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COMPACT INTERPOLATION ON AX = Y IN ALGL†
COMPACT INTERPOLATION ON AX = Y IN ALGL†
Journal of Applied Mathematics & Informatics. 2014. Sep, 32(3_4): 441-446
Copyright © 2014, Korean Society of Computational and Applied Mathematics
  • Received : November 07, 2013
  • Accepted : December 24, 2013
  • Published : September 28, 2014
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JOO HO KANG

Abstract
In this paper the following is proved: Let L be a subspace lattice on a Hilbert space H and X and Y be operators acting on H . Then there exists a compact operator A in Alg L such that AX = Y if and only if sup and Y is compact. Moreover, if the necessary condition holds, then we may choose an operator A such that AX = Y and ∥ A ∥ = K . AMS Mathematics Subject Classification : 47L35.
Keywords
1. Introduction
Let C be a collection of operators acting on a Hilbert space H . An interpo-lation question for C asks for which operators X and Y on H when is there a bounded linear operator A (usually satisfying some other conditions) such that AX = Y ? The "other conditions" that have been of interest to us involve re-stricting A to lie in the algebra associated with a subspace lattice. The simplest case of the operator interpolation problem relaxes all restrictions on A , requiring it simply to be a bounded operator. In this case, the existence of A is nicely characterized by Douglas [2] . Another interpolation question for a given subal-gebra ⌋ of B ( H ) asks for which vectors x and y in H is there a bounded operator A C that maps x to y . Lance [6] initiated the discussion by considering a nest N and asking what conditions on x and y will guarantee the existence of an operator A in Alg N such that Ax = y . Hopenwasser [3] extended Lance's result to the case where the nest N is replaced by an arbitrary commutative subspace lattice L . Munch [7] considered the problem of finding a Hilbert-Schmidt oper-ator A in Alg N that maps x to y , whereupon Hopenwasser [4] again extended to Alg L . In [1] , authors studied the problem of finding A so that Ax = y and A is required to lie in certain ideals contained in Alg L (for a nest L ).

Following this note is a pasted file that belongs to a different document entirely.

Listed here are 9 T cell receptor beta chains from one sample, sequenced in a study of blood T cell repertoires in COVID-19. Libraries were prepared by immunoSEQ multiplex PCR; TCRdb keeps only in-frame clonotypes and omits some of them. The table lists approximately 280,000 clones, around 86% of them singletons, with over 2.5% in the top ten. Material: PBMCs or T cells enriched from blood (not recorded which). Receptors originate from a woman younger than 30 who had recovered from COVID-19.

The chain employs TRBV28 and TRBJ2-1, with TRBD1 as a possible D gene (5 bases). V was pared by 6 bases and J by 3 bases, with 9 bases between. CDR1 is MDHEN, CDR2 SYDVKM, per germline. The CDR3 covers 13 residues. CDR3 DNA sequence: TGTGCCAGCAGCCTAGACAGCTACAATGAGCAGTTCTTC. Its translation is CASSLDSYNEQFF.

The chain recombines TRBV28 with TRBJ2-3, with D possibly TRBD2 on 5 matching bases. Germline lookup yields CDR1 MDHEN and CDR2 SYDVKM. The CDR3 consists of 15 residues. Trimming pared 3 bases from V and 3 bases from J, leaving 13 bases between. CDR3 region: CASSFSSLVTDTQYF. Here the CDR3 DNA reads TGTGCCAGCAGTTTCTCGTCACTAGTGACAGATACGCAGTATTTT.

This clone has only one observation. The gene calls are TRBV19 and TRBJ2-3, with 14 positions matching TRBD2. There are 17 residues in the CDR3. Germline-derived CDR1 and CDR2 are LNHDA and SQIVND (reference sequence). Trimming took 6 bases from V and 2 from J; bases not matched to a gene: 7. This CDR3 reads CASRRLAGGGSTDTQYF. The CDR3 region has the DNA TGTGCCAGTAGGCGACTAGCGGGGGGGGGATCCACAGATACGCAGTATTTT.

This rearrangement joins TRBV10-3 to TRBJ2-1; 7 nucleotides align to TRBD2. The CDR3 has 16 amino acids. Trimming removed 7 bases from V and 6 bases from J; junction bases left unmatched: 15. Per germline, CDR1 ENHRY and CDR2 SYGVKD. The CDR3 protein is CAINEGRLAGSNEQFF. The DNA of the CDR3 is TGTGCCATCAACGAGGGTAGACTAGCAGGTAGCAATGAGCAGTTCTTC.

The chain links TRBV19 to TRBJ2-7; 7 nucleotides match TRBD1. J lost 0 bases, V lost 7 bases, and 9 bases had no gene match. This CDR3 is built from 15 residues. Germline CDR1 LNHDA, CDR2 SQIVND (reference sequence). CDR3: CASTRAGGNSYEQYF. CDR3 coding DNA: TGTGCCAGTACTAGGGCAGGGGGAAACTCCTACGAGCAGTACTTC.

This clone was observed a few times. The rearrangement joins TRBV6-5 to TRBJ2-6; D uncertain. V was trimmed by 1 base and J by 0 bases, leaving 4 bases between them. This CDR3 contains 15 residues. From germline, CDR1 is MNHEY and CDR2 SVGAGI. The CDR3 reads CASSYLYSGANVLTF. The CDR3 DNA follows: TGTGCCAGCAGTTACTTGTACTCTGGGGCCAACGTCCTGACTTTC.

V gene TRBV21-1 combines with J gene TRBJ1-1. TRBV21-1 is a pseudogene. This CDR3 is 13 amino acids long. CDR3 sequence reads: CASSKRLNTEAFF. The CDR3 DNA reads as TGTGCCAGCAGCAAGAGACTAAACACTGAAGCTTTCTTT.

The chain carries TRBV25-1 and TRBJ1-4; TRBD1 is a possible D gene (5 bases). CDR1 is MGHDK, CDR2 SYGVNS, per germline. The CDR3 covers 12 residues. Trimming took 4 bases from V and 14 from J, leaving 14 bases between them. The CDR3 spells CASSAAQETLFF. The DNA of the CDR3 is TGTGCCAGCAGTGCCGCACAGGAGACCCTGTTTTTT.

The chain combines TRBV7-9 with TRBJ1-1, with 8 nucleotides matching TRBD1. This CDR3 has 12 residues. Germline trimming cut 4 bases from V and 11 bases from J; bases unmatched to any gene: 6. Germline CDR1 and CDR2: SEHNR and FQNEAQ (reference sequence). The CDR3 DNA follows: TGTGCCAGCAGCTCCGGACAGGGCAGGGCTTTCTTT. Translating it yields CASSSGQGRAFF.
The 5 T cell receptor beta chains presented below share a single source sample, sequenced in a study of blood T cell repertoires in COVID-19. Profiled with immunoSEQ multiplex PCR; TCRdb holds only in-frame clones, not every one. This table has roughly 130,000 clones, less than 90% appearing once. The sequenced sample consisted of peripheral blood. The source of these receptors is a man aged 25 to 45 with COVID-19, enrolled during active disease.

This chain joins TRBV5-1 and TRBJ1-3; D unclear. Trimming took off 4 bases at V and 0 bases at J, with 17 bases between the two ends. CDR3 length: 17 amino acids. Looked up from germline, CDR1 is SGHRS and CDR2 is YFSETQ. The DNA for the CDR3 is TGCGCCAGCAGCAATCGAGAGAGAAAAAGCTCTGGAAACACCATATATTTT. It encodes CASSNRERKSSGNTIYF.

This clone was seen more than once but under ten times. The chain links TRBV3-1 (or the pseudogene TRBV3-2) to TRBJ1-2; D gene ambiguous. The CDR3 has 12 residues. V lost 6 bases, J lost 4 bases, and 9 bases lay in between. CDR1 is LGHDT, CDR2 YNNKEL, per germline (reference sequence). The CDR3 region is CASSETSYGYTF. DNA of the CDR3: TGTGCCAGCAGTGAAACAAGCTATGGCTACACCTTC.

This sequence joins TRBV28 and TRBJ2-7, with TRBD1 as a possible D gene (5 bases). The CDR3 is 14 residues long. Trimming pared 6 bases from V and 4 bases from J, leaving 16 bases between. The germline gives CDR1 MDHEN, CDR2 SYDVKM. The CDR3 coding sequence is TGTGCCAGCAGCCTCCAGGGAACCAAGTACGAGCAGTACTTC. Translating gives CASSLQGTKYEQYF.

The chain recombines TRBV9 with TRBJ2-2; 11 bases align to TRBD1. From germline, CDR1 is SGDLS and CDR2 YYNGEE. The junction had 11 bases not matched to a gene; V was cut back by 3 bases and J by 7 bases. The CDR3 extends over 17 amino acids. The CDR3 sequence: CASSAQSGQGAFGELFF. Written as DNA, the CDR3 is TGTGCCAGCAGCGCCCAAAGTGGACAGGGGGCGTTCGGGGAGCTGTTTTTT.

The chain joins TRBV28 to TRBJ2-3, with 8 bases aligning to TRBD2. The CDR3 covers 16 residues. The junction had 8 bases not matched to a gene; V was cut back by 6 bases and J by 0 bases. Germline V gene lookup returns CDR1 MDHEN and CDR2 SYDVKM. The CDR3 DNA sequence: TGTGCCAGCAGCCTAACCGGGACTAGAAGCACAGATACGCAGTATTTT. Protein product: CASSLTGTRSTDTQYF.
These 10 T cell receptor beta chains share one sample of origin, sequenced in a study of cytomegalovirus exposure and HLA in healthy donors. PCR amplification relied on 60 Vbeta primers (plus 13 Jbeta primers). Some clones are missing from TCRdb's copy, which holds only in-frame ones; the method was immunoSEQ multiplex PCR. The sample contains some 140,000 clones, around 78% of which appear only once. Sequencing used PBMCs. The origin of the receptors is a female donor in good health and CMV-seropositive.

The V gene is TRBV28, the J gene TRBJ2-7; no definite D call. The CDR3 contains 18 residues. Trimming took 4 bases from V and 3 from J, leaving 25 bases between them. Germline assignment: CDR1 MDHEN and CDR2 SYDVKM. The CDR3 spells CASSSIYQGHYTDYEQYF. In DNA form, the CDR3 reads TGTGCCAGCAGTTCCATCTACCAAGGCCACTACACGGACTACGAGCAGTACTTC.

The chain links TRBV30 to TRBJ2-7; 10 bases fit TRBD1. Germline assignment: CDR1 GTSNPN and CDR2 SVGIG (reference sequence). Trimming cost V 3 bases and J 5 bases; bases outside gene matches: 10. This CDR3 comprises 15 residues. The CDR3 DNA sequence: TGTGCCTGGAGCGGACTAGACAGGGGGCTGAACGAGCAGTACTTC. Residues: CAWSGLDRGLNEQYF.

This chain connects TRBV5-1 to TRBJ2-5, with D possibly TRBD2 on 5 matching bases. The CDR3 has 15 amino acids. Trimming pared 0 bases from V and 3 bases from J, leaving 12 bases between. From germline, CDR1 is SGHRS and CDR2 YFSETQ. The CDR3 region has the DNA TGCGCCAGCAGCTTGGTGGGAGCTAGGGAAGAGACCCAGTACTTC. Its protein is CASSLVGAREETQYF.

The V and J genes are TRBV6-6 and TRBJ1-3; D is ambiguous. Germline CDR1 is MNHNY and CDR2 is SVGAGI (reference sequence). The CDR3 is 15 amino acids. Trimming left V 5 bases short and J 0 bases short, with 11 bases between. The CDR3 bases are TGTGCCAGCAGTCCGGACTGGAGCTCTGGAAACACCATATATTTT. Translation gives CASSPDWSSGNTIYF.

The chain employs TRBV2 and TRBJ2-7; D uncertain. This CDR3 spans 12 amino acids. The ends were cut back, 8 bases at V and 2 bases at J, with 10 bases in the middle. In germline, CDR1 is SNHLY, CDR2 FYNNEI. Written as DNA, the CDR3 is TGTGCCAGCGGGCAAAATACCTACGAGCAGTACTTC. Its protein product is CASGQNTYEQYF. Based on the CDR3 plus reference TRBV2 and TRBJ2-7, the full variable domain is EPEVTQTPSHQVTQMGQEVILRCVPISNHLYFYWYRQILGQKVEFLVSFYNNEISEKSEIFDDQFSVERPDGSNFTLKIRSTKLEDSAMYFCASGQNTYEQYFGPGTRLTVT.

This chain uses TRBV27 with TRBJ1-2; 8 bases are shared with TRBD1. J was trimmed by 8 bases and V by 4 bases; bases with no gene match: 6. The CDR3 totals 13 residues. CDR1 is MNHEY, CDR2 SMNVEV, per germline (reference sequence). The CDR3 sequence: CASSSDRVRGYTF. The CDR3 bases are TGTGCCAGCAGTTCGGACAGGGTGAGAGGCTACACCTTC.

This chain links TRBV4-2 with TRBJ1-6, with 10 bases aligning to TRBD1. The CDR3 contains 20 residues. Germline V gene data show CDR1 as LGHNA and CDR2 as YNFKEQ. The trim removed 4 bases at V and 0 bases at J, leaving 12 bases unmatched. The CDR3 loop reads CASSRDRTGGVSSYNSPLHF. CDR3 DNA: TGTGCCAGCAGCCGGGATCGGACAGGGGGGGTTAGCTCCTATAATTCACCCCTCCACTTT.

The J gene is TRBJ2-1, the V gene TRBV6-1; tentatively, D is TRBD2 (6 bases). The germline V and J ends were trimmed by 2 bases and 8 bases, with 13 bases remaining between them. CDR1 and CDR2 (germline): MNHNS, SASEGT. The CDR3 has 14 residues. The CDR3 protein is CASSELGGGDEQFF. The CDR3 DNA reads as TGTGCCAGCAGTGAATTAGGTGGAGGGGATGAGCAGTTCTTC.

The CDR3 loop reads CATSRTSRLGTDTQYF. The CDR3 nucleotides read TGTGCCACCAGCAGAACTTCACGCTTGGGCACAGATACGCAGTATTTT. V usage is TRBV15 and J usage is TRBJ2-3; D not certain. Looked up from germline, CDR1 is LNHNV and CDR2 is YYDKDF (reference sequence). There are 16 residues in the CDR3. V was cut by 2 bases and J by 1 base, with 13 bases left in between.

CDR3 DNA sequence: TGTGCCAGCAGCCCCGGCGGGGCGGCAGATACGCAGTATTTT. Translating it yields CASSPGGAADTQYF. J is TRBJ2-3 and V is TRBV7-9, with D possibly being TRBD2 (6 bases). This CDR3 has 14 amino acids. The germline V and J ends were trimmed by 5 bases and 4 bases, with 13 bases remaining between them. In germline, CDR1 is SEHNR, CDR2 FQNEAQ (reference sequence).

Roughly speaking, when an operator maps one thing to another, we think of the operator as the interpolating operator and the equation representing the mapping as the interpolation equation. The equations Ax = y and AX = Y are indistinguishable if spoken aloud, but we mean the change to capital letters to indicate that we intend to look at fixed operators X and Y , and ask under what conditions there will exist an operator A satisfying the equation AX = Y .
Let x and y be vectors in a Hilbert space. Then ⟨ x , y ⟩ means the inner product of vectors x and y . Note that the "vector interpolation" problem is a special case of the "operator interpolation" problem. Indeed, if we denote by x u the rank-one operator defined by the equation x u ( w ) = ⟨ w , u x , and if we set X = x u , and Y = y u , then the equations AX = Y and Ax = y represent the same restriction on A .
Let H be a Hilbert space and ℕ = {1, 2, ...}. A bounded operator A on H has finite-rank if rangeA is finite dimensional. A bounded operator A on H is called compact if A (ball H ) has compact closure in H , where ball H = { h H : ∥ h ∥ ≤ 1}. We denote B 0 ( H ) the set of all compact operators on H .
We will study finite-rank operator interpolation problems on L and find a compact operator A in Alg L such that AX = Y for given X and Y in B ( H ) as convergence of finite-rank operators. Also, we will study this problem for given countable operators X 1 , X 2 ,... and Y 1 , Y 2 ,...